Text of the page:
Mobile phone inventor Martin Cooper tells Roger Field about the need for simpler handsets and greater spectral efficiency.
Despite being 80 years old, Martin Cooper, the man widely credited with inventing the mobile phone back in 1973, still feels that he is waiting for the world to catch up with his ideas.
While the former Motorola engineer is perhaps best known for his groundbreaking work on the development of the mobile phone, he has more recently spent much of his time alerting the government and businesses in the US to the growing problem of a severe lack of spectrum for mobile data.
It is a problem that Cooper saw coming back in 1992 when he co-founded ArrayComm, a company that specialises in multi-antenna signal processing - or smart antennas - which allows operators to vastly increase the number of people they can serve with a given amount of radio spectrum.
While Cooper concedes that demand for mobile data grew slower than he expected in recent years, the situation appears to have changed since the launch of the Apple iPhone which led to a spike in the popularity of mobile data.
And amid the growing popularity of touch screen devices, spectrum is becoming increasingly scarce and is even leading to deterioration in services, according to Cooper.
“When it becomes much easier to do things on a cell phone, to get on to the internet, to send video, to stream video, when that happens the demands on the networks will be just huge and there will simply not be enough radio spectrum to accommodate all that,” he says.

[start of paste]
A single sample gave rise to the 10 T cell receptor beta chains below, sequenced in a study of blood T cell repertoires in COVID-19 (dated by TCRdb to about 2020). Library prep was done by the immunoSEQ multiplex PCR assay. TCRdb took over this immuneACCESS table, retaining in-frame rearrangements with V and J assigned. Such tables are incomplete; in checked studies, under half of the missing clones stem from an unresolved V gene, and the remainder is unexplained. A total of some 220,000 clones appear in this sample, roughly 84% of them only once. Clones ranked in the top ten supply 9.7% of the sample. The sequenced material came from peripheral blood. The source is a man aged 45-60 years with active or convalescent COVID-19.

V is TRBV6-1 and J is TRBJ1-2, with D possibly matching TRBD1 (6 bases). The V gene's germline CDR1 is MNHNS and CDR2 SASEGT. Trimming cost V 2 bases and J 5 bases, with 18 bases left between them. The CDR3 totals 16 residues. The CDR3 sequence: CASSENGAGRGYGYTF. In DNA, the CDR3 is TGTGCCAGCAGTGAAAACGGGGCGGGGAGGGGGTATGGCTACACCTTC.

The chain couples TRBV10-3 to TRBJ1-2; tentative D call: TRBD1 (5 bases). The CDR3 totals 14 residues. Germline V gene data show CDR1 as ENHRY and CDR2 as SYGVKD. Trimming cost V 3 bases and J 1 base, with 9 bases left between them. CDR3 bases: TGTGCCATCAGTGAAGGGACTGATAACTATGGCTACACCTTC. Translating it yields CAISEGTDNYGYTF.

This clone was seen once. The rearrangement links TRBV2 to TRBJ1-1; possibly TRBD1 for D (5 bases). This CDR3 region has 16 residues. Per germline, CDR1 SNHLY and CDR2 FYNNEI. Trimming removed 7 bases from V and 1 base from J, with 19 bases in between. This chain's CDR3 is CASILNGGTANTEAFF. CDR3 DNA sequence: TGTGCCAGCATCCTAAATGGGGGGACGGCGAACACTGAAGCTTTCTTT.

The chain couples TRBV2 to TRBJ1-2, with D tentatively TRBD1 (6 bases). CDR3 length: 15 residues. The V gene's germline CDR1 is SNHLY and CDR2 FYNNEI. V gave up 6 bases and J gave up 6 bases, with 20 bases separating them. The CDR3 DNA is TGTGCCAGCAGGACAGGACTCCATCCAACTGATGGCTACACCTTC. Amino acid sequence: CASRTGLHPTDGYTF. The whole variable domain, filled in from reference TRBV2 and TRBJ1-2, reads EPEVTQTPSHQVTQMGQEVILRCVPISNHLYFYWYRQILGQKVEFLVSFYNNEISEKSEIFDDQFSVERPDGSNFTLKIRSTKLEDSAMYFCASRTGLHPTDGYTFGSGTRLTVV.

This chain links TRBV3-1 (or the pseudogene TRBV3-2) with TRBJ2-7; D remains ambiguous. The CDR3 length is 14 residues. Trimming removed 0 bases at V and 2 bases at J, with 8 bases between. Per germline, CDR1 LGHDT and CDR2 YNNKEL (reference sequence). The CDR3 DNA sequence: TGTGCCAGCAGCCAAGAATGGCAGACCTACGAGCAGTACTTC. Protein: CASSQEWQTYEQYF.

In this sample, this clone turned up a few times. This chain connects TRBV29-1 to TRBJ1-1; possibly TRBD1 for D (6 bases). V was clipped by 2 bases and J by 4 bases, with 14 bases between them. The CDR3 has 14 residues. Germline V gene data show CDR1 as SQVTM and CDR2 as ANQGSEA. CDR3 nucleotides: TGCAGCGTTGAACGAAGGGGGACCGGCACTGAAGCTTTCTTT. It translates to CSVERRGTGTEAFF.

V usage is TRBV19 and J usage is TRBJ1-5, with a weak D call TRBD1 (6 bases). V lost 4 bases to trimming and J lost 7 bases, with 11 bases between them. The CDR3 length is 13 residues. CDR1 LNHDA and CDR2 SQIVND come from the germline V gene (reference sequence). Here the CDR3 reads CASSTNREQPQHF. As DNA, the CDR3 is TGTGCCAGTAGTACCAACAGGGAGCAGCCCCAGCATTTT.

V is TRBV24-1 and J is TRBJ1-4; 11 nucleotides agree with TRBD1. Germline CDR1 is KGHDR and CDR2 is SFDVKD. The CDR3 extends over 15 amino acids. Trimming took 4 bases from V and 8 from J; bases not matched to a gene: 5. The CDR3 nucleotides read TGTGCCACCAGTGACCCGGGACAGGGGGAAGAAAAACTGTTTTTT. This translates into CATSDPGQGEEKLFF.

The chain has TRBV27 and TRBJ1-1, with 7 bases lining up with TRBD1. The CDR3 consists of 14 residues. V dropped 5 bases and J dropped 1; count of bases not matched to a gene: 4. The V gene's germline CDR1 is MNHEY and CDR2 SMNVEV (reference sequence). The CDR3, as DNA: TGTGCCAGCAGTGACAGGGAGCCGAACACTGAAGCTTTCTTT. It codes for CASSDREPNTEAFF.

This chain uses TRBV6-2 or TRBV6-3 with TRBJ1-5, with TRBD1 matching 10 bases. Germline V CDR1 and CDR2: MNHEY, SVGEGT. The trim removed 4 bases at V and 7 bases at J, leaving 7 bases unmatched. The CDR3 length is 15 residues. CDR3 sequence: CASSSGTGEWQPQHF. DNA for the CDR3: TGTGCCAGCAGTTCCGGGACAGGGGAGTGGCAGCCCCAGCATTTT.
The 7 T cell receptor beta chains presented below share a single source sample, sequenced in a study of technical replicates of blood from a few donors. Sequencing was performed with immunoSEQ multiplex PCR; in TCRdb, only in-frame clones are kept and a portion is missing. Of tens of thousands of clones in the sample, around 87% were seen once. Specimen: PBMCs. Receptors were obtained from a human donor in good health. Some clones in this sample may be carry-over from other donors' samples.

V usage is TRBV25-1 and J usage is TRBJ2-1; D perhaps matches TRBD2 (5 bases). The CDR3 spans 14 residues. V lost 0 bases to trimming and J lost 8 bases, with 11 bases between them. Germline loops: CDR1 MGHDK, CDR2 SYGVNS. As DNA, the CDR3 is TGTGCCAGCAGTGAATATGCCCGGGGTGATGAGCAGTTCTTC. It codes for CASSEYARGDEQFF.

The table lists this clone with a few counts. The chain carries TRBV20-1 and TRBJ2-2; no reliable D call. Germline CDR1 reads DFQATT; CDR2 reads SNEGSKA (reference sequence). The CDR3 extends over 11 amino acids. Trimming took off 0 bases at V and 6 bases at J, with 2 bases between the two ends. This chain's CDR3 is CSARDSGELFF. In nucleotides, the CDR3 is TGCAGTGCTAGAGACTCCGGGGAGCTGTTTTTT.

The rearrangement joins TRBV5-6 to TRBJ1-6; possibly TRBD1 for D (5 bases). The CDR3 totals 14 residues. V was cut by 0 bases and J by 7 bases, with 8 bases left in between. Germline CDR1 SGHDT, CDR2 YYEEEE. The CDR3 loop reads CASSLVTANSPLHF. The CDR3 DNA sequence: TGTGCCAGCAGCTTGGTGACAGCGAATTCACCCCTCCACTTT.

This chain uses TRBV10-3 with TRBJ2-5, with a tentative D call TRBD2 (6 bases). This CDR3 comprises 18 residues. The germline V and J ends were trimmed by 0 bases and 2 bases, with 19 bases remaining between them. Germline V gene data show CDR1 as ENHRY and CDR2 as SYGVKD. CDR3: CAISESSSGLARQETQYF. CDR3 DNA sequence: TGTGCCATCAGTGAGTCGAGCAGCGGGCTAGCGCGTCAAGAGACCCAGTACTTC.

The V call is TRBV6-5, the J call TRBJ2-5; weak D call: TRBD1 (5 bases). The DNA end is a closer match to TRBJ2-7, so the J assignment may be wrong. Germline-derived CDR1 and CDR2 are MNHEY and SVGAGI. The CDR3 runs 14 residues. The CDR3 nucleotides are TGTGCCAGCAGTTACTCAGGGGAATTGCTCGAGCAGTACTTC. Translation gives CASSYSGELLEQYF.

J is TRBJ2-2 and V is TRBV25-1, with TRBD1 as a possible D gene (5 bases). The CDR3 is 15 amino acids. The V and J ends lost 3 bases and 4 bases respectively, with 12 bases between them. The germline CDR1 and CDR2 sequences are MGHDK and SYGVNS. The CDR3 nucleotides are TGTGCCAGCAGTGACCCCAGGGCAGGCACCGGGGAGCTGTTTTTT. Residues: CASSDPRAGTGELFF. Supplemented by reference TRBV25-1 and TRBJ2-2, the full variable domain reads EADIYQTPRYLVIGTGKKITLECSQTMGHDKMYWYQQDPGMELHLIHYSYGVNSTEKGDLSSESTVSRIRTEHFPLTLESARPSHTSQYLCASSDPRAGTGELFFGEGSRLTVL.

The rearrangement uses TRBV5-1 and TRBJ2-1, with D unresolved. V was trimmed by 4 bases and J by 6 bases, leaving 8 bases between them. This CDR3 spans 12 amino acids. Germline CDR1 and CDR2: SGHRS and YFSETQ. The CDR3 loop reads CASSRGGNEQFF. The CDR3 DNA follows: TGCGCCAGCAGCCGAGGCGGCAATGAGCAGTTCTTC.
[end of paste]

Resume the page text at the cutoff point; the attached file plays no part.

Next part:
“It is going to take at least four or five years to fully implement LTE and meanwhile there are great demands between the iPhone and the Android phones such as the Motorola Droid, and the Nexus which has just been announced.
“Each of those is edging up on this issue of how easy it is to avail yourself of all these services that people have traditionally done on the internet, and my mantra has always been that people are mobile. The natural thing is for people to talk on their cell phones and be free to do other things.”
The demand currently being created by smart phones appears to be the tip of the iceberg, given that the current smart phone penetration is just a fraction of that achieved by 2G devices.
Of the estimated 4 billion cell phones in use around the world, only about 100-150 million are smart phones, according to Cooper. And as that number increases, so too will demand for bandwidth, infrastructure, and new technology.
As a result of this, Cooper says the world has “finally recognised” the need for new technology that boosts the efficiency of networks, such as that provided by ArrayComm.